By their own admission, Extreme play “Funky metal” and it’s hard to disagree, but to that add a way with a melody and well-crafted vocals and you begin to understand their appeal. With over 10 million albums sold worldwide, their popularity was at its peak in the early 1990s when their single, ‘More Than Words’ topped the Billboard singles chart and No.2 on the British chart. Both ‘More Than Words’ and the follow-up big hit, ‘Hole Hearted’ came from the album, Pornograffitti. This 1990 album ultimately spent 75 weeks on the American album chart and reached No.10 in the process, in Britain it just failed to make the top 10 but spent over a year on the charts. Their 1992 third album reached the exact same position on the US album charts, however, III sides to Every Story, made No.2 on the British charts.
The Massachusetts-based band formed in 1985; guitarist Nuno Bettencourt had already played in a local band with bassist Pat Badger, while singer Gary Cherone fronted his own group with drummer Paul Geary. The two bands eventually merged, and Cherone and Bettencourt formed a songwriting partnership that would soon place Extreme atop the Billboard charts, if only for a short period.
Coupling the technical proficiency of Bettencourt’s guitar with a funky rhythmic base, the band issued a self-titled debut album in 1989. It peaked at number 80 — a modest showing for a new, unseasoned band — and the song “Play with Me” was used to orchestrate the chase scene during Bill & Ted’s Excellent Adventure. Extreme had begun to earn respect in the heavy metal world, but it wasn’t until the arrival of the band’s follow-up effort, Pornograffitti (particularly the Everly Brothers-style acoustic ballad “More Than Words”), that a mainstream audience latched onto the group’s sound. “More Than Words” became a number one hit, while its follow-up single, an acoustic-based pop/rocker named “Hole Hearted,” hit number four. Extreme were now one of the most popular acts in the pop-metal genre, but the looming arrival of grunge music — not to mention the band’s own shifting tastes — combined to make Extreme’s reign relatively short-lived.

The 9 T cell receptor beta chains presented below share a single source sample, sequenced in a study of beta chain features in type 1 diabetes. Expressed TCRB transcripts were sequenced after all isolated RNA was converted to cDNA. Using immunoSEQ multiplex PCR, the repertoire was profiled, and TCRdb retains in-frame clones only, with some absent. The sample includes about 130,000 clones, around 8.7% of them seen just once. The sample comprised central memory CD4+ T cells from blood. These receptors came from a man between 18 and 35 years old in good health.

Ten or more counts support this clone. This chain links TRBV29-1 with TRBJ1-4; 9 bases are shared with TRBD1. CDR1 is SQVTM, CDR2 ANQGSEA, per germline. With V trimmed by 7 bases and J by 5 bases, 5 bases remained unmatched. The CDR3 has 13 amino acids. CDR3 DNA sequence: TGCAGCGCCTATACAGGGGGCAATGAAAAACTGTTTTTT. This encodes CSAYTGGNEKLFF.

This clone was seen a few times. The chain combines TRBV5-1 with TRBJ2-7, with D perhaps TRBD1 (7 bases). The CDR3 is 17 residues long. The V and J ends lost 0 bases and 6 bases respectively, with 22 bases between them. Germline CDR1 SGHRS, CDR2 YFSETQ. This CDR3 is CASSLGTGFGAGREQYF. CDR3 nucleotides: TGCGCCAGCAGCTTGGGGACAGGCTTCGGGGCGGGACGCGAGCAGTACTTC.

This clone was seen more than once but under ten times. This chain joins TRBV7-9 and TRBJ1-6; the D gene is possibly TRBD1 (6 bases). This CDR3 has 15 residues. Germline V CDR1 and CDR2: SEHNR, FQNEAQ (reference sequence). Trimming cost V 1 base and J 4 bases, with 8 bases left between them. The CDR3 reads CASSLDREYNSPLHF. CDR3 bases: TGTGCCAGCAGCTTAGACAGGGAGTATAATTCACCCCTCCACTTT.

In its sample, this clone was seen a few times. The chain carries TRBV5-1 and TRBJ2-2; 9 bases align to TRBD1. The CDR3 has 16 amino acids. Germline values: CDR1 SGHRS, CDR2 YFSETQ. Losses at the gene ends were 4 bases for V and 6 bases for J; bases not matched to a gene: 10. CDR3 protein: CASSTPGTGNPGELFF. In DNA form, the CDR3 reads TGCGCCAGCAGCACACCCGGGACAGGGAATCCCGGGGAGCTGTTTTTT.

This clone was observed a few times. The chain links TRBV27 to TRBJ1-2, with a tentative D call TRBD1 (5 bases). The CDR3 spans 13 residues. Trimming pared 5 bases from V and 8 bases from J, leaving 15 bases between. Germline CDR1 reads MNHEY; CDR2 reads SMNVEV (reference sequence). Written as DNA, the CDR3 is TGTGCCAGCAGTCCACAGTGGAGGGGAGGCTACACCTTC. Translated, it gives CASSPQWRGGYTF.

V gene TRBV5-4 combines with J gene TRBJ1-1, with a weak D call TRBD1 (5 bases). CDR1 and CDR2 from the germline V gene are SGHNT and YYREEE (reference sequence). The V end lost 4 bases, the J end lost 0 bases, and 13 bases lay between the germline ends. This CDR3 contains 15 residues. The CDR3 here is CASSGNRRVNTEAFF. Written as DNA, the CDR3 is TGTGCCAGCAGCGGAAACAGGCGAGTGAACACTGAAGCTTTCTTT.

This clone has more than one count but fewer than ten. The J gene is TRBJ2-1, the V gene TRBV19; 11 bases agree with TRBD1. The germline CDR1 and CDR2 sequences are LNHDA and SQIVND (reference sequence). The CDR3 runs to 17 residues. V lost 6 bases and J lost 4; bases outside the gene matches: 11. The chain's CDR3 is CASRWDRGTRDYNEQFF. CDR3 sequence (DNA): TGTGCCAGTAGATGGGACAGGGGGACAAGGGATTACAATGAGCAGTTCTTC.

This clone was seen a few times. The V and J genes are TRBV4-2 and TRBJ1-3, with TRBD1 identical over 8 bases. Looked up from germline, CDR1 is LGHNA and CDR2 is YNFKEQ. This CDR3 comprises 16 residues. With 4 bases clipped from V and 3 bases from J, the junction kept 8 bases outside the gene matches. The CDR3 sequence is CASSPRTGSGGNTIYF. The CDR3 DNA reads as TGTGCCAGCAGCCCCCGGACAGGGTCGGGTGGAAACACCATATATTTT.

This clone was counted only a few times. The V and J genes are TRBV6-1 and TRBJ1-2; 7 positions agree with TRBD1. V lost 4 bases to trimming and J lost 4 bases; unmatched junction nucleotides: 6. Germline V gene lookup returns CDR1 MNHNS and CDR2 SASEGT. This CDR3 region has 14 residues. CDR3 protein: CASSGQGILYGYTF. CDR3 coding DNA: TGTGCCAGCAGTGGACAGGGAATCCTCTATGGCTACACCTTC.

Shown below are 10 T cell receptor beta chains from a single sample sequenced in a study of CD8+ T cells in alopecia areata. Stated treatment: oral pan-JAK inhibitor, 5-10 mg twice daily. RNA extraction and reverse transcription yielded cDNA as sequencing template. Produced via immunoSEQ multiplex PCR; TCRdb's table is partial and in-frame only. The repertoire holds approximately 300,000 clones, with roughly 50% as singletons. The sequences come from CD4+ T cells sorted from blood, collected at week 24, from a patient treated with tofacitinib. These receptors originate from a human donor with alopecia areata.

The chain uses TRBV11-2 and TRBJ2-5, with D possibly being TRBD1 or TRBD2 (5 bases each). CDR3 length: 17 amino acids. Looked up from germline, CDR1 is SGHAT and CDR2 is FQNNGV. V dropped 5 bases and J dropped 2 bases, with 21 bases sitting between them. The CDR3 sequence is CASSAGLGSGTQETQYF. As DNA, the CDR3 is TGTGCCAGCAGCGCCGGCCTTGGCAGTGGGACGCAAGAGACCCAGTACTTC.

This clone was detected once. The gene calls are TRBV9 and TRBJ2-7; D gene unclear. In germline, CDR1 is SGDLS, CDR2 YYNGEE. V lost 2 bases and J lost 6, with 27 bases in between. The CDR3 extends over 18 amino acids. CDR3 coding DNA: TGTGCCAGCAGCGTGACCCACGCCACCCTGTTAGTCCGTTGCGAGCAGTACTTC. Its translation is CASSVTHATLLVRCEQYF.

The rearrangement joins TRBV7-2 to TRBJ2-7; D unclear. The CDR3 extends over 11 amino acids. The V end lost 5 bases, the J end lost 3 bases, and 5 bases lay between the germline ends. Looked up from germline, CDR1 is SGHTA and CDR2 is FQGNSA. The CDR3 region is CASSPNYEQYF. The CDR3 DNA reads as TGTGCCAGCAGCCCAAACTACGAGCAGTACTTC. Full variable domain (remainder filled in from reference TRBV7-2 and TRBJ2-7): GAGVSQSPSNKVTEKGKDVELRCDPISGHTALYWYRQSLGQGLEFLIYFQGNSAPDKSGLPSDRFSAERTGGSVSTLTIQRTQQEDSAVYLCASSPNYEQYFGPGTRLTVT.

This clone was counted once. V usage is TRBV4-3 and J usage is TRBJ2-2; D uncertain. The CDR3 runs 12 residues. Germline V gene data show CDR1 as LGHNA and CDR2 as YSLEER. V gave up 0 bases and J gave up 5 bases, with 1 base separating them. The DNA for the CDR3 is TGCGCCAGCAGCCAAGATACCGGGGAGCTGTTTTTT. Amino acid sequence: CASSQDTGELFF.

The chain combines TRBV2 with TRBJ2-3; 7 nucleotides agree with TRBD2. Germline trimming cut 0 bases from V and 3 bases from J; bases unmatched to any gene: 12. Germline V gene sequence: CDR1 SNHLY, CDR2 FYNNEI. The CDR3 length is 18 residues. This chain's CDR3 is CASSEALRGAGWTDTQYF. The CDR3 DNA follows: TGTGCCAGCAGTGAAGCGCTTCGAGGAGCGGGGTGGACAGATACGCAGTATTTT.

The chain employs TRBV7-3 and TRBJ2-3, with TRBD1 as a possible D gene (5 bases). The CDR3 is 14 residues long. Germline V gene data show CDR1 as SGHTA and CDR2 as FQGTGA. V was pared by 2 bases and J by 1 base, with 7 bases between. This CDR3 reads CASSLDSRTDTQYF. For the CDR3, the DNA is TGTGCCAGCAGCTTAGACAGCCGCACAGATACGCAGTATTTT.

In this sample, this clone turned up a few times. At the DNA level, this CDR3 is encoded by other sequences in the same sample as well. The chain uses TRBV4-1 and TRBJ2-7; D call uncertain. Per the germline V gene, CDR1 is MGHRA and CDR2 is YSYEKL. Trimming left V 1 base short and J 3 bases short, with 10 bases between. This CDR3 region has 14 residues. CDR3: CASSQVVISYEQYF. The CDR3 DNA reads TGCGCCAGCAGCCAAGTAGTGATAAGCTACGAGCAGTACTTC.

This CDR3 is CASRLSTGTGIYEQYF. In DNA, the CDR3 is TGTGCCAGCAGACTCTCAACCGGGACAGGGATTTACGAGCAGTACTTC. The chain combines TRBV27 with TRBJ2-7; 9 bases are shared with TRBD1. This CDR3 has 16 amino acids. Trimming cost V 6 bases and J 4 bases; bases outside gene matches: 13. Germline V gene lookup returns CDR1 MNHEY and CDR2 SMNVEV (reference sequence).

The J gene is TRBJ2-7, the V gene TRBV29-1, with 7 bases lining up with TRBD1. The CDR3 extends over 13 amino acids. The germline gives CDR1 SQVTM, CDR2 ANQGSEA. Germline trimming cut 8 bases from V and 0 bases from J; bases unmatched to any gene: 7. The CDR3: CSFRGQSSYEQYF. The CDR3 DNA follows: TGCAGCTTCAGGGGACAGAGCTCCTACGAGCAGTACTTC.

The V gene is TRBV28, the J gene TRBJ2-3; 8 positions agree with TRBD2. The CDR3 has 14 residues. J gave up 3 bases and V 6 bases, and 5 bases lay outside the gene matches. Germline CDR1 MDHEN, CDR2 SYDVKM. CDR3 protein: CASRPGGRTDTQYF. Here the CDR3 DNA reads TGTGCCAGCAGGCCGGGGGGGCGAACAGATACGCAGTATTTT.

The band’s third album, III Sides to Every Story, was an ambitious effort whose sales (while strong at first) couldn’t match those of Pornograffitti. Geary left the lineup soon after, seeking a career in music business instead, and a revised version of the band (featuring the percussion of Mike Mangini, formerly of Annihilator) returned in 1995 with Waiting for the Punchline. It, too, suffered from a lack of sales. Accordingly, Extreme’s bandmates announced their breakup the following year. Bettencourt went on to launch a solo career and issued the Schizophonic album in 1997; he then released two additional albums with his band Mourning Widows. Meanwhile, Cherone enjoyed a brief stint as the vocalist for Van Halen. His one album with the band, 1998’s Van Halen III, was slammed by critics and fans alike, resulting in poor sales and Cherone’s speedy exit.
A 13-track best-of collection named An Accidental Collision of Atoms kept Extreme’s legacy alive in 2000, and the band quietly reunited in 2004 for a small series of shows. The reunion gigs continued into 2008, when a new album, Saudades de Rock, marked the group’s first batch of new material in 13 years.